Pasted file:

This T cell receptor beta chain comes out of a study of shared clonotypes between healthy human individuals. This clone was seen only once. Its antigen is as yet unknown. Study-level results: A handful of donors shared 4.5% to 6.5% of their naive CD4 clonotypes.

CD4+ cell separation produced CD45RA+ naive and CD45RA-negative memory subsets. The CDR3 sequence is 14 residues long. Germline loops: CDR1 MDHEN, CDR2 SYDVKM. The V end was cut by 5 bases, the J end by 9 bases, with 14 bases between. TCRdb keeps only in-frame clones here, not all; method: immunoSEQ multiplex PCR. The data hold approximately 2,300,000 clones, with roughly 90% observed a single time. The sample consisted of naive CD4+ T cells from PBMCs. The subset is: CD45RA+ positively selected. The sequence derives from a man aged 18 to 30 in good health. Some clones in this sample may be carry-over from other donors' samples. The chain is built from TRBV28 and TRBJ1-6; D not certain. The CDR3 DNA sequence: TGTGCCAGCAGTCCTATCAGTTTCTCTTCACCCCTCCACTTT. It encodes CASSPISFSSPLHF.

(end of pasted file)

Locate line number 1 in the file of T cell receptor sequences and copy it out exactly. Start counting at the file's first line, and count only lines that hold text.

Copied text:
This T cell receptor beta chain comes out of a study of shared clonotypes between healthy human individuals. This clone was seen only once. Its antigen is as yet unknown. Study-level results: A handful of donors shared 4.5% to 6.5% of their naive CD4 clonotypes.